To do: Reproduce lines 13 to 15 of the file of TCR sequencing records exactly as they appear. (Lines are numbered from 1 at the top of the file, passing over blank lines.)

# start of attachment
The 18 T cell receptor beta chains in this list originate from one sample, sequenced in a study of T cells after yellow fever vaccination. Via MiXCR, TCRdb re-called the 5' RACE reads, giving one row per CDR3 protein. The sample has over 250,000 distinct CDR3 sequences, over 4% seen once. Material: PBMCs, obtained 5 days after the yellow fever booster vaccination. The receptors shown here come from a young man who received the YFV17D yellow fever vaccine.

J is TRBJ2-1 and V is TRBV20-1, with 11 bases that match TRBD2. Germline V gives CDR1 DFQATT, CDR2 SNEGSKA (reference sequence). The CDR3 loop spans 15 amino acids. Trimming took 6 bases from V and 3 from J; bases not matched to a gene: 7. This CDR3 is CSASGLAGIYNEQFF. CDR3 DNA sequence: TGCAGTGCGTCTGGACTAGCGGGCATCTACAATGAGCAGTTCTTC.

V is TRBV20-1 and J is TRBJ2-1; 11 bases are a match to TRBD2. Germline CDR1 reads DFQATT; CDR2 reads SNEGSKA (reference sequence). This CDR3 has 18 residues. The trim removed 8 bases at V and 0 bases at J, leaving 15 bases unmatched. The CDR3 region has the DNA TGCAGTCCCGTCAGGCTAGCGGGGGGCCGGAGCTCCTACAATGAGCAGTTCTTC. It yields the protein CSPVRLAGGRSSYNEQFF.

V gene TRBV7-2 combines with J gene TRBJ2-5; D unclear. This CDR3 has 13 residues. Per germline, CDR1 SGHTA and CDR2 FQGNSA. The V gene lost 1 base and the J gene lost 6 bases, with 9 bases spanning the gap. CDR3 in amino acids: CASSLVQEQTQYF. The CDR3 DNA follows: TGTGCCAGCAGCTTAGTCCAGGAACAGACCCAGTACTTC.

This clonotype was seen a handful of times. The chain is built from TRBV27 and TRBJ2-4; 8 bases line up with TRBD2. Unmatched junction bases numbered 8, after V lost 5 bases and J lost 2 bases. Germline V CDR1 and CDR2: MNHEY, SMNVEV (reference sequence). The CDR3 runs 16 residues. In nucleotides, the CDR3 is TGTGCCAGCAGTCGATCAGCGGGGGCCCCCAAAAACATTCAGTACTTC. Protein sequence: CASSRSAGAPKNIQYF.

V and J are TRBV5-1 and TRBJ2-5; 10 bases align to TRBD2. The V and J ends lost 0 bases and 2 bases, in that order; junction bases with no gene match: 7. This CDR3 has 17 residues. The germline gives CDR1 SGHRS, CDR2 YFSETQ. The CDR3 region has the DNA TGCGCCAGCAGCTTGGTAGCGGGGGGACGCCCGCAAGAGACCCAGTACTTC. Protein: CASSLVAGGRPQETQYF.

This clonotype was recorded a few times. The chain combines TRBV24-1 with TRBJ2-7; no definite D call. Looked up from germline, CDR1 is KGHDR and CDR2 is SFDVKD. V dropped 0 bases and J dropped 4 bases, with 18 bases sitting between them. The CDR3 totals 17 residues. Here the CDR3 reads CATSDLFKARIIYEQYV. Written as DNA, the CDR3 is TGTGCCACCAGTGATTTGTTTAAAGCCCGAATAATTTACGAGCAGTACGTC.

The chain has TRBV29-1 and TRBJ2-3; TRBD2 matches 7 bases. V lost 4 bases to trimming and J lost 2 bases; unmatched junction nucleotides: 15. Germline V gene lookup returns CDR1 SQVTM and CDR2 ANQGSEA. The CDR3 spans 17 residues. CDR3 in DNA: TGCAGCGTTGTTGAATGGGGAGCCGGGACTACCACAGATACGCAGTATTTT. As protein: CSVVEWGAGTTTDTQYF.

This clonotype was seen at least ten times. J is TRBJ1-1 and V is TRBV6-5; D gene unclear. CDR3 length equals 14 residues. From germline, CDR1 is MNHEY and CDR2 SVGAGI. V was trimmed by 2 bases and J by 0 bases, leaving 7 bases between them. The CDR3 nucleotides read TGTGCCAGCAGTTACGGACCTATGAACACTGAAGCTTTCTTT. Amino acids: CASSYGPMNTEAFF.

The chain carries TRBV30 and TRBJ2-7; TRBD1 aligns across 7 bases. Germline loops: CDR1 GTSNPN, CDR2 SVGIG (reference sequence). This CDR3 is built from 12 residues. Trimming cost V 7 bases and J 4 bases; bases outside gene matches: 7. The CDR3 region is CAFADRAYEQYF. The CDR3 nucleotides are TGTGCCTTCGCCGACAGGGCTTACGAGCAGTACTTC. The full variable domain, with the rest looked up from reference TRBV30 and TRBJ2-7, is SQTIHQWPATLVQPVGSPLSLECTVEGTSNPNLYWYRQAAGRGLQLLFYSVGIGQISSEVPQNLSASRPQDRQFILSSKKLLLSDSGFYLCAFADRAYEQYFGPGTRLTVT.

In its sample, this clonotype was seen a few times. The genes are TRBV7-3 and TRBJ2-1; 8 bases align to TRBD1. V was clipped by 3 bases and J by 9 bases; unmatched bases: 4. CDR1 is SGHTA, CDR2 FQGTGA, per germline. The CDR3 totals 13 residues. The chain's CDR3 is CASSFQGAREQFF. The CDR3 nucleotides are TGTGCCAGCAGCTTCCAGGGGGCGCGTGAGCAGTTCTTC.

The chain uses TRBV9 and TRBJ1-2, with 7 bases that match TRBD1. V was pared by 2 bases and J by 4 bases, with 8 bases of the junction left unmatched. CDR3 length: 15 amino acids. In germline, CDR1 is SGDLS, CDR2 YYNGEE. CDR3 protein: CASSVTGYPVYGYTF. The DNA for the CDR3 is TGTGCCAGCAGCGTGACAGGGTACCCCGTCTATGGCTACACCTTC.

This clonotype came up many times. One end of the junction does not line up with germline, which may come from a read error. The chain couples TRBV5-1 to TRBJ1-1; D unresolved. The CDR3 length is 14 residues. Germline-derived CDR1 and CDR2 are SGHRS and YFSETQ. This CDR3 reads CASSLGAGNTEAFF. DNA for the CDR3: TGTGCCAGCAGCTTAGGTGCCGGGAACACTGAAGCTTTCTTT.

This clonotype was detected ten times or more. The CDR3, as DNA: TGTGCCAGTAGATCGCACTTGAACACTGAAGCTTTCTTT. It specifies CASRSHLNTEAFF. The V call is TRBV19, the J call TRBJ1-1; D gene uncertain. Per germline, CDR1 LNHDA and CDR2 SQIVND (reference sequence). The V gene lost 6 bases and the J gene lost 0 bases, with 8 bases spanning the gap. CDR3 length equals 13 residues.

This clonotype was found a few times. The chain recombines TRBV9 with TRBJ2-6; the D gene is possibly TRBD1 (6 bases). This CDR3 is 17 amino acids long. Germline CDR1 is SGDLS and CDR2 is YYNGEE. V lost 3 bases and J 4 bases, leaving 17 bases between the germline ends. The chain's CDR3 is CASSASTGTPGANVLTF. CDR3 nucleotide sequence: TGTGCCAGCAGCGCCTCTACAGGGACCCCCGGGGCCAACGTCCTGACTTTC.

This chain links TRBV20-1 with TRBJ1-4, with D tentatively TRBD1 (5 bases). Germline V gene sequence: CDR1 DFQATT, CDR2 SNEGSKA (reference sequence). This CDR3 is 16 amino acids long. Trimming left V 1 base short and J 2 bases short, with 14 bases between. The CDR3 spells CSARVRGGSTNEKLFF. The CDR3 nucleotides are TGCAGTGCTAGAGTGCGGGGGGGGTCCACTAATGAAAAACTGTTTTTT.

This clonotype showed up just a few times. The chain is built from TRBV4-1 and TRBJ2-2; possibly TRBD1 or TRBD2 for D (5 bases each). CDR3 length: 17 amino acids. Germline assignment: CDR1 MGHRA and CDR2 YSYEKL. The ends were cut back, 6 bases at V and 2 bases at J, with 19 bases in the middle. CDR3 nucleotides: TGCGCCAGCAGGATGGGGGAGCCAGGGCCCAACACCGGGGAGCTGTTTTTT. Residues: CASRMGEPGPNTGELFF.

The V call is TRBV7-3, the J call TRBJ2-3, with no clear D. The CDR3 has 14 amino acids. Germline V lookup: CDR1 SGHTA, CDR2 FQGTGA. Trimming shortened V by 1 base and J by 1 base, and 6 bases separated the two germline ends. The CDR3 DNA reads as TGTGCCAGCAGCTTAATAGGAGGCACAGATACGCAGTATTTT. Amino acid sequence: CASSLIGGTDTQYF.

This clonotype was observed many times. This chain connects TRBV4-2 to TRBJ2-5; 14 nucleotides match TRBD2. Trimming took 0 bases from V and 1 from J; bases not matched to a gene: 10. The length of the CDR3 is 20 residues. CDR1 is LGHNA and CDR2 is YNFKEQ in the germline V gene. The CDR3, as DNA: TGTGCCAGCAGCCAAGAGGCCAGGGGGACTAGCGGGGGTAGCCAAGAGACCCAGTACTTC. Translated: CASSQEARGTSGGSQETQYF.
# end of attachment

This clonotype came up many times. One end of the junction does not line up with germline, which may come from a read error. The chain couples TRBV5-1 to TRBJ1-1; D unresolved. The CDR3 length is 14 residues. Germline-derived CDR1 and CDR2 are SGHRS and YFSETQ. This CDR3 reads CASSLGAGNTEAFF. DNA for the CDR3: TGTGCCAGCAGCTTAGGTGCCGGGAACACTGAAGCTTTCTTT.

This clonotype was detected ten times or more. The CDR3, as DNA: TGTGCCAGTAGATCGCACTTGAACACTGAAGCTTTCTTT. It specifies CASRSHLNTEAFF. The V call is TRBV19, the J call TRBJ1-1; D gene uncertain. Per germline, CDR1 LNHDA and CDR2 SQIVND (reference sequence). The V gene lost 6 bases and the J gene lost 0 bases, with 8 bases spanning the gap. CDR3 length equals 13 residues.

This clonotype was found a few times. The chain recombines TRBV9 with TRBJ2-6; the D gene is possibly TRBD1 (6 bases). This CDR3 is 17 amino acids long. Germline CDR1 is SGDLS and CDR2 is YYNGEE. V lost 3 bases and J 4 bases, leaving 17 bases between the germline ends. The chain's CDR3 is CASSASTGTPGANVLTF. CDR3 nucleotide sequence: TGTGCCAGCAGCGCCTCTACAGGGACCCCCGGGGCCAACGTCCTGACTTTC.